S.C. Res. 1325 is based, in part, upon the commitments of the Beijing Declaration and Platform for Action, which is an agenda for women’s empowerment that called upon governments to remove all obstacles to women’s active participation in all spheres of public and private life through a full and equal share in economic, social, cultural and political decision-making. Its main premise was that equality between women and men is not only a matter of human rights and a condition for social justice, but is also a necessary and fundamental prerequisite for equality, development and peace. The Platform for Action identified twelve critical areas of concern, including ‘the effects of armed or other kinds of conflict on women (e.g,, those living under foreign occupation)’. (See “Fourth World Conference on Women, Platform for Action”, held in Beijing, China, September 1995, pars.# 1;44;). The recommendations contained within the “Report of the Ad Hoc Committee of the Whole of the 23rd Special Session of the General Assembly” entitled, “Women 2000: Gender Equality, Development and Peace for the 21st Century” (A/S-23/10/Rev.1) were also incorporated into Res. 1325. This report identified actions needed to be taken by the United Nations system, international and regional organizations and governments to implement the Beijing Declaration and Platform for Action.

The Platform for Action upheld the goals set forth within the Nairobi Forward-Looking Strategies for the Advancement of Women, adopted by the World Conference to Review and Appraise the Achievements of the United Nations Decade for Women: Equality, Development and Peace”, held in Nairobi, Kenya, July 15-26, 1985. (See G.A. Res. 44/77, Dec. 8, 1989, endorsing and reaffirming the importance of the Nairobi Forward-Looking Strategies for the period up to 2000; G.A. 48/108, Feb. 28, 1994, adopted on the report of the 3rd Committee on the “Implementation of the Nairobi Forward-Looking Strategies for the Advancement of Women”). The Forward-Looking Strategies recognized the interdependence and inseparability of the goals of equality, development and peace as regards the advancement of women and their full integration in economic, political, social and cultural development. They prescribed long-term measures for global action, including the elimination of sex-based stereotyping, which is at the root of continuing discrimination. The strategies and measures were to be implemented according to the nature of the political process and the administrative capabilities of each country, and were to serve as guidelines for a process of continuous adaptation to diverse and changing national situations. Particular attention was given to especially vulnerable and underprivileged groups of women, including women in areas affected by armed conflicts, foreign intervention and international threats to peace. (Nairobi Forward-Looking Strategies, par.# 41).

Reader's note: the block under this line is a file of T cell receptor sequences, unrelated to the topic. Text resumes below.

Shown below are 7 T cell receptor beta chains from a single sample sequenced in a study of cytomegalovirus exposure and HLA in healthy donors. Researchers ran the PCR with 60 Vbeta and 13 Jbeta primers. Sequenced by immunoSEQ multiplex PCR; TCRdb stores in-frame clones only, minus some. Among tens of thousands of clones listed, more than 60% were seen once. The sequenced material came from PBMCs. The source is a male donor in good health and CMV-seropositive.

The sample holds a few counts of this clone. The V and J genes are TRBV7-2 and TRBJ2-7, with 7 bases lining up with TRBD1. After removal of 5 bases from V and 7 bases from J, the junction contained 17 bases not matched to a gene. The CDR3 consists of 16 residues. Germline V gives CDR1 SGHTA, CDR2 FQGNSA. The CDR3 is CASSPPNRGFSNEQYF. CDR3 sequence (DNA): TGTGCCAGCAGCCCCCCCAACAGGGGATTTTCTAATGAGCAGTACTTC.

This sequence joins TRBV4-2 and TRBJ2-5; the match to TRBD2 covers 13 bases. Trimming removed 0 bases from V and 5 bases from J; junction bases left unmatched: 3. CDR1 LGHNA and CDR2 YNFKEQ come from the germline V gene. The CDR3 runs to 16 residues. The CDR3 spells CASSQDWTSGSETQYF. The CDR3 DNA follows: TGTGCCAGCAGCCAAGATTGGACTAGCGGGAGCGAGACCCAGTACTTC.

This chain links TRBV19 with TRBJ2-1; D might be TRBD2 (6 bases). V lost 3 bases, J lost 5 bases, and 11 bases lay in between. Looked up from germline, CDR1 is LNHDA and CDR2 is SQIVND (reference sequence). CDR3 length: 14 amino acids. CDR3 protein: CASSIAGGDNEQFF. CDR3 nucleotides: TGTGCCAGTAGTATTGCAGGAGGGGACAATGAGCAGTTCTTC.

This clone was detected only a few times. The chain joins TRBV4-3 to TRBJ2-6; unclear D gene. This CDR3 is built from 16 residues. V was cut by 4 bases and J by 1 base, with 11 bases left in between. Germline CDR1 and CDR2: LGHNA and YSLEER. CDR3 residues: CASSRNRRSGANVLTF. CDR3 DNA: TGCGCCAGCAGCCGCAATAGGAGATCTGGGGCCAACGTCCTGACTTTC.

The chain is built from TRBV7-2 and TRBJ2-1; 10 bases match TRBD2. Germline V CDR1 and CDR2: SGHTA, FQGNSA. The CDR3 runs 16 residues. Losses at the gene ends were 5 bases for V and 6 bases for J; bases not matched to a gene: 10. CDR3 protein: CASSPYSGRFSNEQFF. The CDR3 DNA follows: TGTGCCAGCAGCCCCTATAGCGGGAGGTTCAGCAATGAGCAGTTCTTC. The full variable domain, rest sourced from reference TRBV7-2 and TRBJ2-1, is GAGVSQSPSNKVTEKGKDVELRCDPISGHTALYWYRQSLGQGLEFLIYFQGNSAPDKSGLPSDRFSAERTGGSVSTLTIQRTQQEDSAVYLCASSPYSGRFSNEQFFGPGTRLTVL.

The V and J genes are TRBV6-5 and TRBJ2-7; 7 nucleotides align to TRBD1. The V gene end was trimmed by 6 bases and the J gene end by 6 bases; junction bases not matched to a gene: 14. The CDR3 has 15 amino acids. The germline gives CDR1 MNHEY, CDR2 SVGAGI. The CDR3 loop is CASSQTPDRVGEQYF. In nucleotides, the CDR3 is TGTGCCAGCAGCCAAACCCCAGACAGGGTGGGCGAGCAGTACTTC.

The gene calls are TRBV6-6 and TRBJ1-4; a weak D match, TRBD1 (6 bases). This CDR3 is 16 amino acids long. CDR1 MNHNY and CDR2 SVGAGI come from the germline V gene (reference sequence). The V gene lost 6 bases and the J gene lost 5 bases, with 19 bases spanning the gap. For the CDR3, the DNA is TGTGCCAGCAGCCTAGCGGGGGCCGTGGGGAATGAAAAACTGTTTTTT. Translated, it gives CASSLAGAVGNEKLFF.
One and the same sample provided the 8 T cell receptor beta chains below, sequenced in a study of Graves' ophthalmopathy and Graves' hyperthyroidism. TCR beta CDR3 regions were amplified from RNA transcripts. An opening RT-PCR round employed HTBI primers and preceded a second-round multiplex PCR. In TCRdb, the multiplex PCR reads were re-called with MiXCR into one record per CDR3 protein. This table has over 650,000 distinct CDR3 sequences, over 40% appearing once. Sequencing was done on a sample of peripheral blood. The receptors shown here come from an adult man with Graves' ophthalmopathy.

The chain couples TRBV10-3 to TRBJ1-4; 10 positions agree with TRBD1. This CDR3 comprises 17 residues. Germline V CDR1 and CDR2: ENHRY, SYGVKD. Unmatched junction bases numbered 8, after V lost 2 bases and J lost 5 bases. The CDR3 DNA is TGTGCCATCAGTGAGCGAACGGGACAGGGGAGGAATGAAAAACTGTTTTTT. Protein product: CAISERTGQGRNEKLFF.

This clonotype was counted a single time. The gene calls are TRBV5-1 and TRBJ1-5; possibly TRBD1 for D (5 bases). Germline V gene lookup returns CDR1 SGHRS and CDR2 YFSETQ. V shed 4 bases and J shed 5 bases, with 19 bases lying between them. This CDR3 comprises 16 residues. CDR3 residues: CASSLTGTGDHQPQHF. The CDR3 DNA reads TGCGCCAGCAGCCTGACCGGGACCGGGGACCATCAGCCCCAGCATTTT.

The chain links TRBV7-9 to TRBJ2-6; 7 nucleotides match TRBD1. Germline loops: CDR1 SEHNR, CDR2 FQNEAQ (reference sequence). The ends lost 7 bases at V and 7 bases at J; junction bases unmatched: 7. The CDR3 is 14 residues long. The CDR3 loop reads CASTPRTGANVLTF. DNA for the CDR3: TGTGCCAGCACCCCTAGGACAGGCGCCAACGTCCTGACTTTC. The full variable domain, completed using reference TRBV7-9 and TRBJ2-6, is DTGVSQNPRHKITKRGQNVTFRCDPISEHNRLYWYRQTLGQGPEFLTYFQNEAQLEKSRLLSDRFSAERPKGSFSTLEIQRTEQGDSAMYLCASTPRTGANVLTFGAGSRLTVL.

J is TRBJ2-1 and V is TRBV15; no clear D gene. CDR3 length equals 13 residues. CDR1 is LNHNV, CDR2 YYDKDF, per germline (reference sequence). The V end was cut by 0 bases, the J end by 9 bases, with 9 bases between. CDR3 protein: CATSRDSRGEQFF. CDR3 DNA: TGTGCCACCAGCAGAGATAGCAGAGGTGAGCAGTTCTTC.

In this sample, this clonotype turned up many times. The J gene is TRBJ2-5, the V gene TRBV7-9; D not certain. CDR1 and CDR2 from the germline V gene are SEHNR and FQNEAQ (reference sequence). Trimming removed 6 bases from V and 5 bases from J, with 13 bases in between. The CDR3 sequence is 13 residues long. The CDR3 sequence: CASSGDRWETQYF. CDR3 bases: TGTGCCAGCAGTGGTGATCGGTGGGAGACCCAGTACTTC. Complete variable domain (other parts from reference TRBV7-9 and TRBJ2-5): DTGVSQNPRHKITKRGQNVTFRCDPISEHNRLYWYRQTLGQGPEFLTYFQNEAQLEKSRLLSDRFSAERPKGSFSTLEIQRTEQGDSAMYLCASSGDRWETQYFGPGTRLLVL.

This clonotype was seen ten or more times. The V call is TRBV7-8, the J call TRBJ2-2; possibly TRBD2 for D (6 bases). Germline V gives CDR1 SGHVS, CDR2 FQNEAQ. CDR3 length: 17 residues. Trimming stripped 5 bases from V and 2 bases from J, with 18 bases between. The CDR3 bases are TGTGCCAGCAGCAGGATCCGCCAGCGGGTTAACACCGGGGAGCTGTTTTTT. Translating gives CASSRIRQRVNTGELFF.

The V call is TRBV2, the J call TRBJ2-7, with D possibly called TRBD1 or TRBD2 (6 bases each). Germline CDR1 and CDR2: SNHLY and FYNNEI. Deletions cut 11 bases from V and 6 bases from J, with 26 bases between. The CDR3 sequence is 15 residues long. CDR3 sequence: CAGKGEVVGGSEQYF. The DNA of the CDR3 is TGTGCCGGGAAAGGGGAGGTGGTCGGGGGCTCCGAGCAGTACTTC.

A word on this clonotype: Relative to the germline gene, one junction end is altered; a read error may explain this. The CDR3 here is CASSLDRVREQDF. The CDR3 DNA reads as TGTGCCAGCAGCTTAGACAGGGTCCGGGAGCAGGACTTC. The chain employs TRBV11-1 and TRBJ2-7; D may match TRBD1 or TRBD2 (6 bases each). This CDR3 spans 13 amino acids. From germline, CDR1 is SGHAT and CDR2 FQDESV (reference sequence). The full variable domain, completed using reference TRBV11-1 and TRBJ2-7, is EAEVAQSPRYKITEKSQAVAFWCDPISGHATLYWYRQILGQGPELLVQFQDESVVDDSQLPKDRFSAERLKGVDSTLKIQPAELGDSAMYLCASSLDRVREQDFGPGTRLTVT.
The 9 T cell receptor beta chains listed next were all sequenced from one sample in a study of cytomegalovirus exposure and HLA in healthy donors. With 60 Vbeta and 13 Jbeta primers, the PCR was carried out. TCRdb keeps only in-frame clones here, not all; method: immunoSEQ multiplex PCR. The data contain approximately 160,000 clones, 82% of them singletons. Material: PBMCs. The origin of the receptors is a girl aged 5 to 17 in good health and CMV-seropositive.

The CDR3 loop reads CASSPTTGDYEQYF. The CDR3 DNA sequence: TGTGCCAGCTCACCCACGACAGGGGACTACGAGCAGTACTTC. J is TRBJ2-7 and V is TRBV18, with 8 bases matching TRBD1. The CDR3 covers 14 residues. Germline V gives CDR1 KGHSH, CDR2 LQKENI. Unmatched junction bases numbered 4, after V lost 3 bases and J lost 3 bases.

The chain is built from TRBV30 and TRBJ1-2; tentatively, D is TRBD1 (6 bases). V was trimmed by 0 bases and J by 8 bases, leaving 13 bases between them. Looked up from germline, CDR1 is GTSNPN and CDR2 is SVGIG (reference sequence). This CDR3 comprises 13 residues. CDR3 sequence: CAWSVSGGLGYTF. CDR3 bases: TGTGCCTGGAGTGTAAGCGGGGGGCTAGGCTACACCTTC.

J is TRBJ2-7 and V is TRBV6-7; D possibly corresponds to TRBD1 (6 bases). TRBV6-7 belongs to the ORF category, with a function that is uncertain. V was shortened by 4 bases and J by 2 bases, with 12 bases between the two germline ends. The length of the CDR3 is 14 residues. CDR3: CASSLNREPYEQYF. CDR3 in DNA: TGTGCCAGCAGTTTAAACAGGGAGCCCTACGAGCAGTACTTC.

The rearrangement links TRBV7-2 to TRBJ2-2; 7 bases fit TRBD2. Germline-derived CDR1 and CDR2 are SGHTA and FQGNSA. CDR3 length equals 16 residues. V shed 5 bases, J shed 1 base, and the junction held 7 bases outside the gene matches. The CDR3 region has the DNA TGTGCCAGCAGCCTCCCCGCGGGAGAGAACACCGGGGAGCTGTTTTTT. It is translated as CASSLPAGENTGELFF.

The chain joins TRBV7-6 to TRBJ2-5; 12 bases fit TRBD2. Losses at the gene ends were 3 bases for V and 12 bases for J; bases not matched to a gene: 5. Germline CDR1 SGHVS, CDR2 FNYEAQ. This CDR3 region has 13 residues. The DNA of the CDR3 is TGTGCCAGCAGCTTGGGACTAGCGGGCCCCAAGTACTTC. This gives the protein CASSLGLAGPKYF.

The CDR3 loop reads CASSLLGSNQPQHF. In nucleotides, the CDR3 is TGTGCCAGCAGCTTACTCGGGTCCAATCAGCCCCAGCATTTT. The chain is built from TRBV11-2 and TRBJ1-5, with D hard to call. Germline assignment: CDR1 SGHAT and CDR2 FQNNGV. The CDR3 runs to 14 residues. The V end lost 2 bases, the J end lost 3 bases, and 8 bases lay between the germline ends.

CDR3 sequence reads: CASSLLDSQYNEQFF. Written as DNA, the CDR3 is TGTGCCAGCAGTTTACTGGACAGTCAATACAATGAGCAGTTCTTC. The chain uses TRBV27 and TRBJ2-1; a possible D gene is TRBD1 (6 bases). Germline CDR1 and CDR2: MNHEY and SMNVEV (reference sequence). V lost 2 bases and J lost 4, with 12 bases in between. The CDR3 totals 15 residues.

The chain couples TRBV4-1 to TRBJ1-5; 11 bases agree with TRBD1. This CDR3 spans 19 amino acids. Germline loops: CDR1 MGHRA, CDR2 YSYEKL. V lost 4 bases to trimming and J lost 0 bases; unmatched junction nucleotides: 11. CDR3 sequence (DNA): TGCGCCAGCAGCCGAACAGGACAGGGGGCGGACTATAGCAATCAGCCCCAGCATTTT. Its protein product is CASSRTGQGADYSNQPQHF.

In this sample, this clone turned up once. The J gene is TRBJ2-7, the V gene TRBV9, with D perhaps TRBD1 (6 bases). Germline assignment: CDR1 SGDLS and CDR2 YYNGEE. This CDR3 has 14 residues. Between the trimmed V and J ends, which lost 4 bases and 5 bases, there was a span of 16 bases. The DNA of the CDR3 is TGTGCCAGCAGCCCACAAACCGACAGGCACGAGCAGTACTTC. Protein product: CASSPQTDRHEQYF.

At least one U.N. agency is working to assist the Secretary General in conducting the study on the impact of armed conflict on women and children, and to implement the mandates of Res. 1325. The United Nations Population Fund (UNPF) organized and convened a meeting on the “Impact of Conflict on Women and Girls” during November 2001, which led to a set of recommendations to ensure that refugee care and peace building efforts consistently addressed reproductive health concerns and gender based violence, and that gender concerns become an integral part of U.N. agencies and international NGOs. (See “Refugee and Peace-Building Efforts Must Address Women’s Needs, Meeting Stresses”, United Nations Population Fund, (11/15/01, at In fact, the keynote speaker of the meeting, Ms. Elisabeth Rehn of Finland, was appointed by the United Nations Development Fund for Women (UNIFEM) to study conflicts and post-conflict situations throughout the world in order to recommend ways to enhance women’s role in peace processes. Although Ms. Rehn found in her missions to ten countries ranging from East Timor to Macedonia, that lack of education, rape and domestic violence were common in each of the conflicts she studied, she also found positive signs that “all over the world, women have the strong will to take responsibility for the future of their countries”. (See “Peace Process Must Include Women, UN Expert Tells Meeting”, 11/13/01, at ).

UNIFEM, which has for many years assisted and educated women in conflict and reconstruction situations and supported their participation in peace processes and law-making, is also working in the field within different countries to mitigate the impact of conflict on women and to facilitate their participation in peace building. UNIFEM, part of the U.N. Development Program (UNDP), operates at the country level as a U.N. Resident Coordinator, which is the Secretary General’s designated representative for development cooperation at the country level and the leader of the U.N. country team. UNIFEM’s successful activities in Rwanda, Burundi, the Democratic Republic of Congo, East Timor and Latin America, for example, have been well documented. (See: “UNIFEM at Work Around the World”).